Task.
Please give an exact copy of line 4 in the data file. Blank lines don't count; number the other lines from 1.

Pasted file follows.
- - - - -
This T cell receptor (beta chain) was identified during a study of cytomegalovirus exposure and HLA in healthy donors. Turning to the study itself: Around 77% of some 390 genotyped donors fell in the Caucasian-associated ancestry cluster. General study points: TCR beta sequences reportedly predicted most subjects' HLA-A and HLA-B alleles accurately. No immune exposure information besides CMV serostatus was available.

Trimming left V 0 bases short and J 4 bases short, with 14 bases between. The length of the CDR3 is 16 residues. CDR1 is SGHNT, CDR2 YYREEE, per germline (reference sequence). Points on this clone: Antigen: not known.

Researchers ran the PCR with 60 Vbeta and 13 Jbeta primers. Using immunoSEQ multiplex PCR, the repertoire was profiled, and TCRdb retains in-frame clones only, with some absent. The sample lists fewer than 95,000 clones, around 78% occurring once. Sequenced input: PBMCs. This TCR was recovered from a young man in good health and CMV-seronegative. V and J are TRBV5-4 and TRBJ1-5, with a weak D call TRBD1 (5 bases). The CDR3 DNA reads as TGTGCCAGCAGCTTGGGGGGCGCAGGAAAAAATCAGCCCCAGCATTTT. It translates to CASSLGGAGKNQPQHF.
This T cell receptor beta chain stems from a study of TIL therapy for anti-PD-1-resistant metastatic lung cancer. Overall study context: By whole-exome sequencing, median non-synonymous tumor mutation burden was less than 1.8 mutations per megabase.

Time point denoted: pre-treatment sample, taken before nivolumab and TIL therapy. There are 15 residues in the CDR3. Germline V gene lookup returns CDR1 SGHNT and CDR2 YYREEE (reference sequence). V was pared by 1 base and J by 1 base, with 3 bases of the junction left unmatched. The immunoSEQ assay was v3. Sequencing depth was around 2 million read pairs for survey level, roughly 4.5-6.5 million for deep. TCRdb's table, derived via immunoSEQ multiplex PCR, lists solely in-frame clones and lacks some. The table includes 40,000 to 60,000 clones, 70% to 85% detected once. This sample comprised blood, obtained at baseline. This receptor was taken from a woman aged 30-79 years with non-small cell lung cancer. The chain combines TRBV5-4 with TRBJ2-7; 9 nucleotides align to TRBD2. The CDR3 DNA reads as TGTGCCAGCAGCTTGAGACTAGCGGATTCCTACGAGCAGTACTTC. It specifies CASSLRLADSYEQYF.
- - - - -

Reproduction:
This T cell receptor beta chain stems from a study of TIL therapy for anti-PD-1-resistant metastatic lung cancer. Overall study context: By whole-exome sequencing, median non-synonymous tumor mutation burden was less than 1.8 mutations per megabase.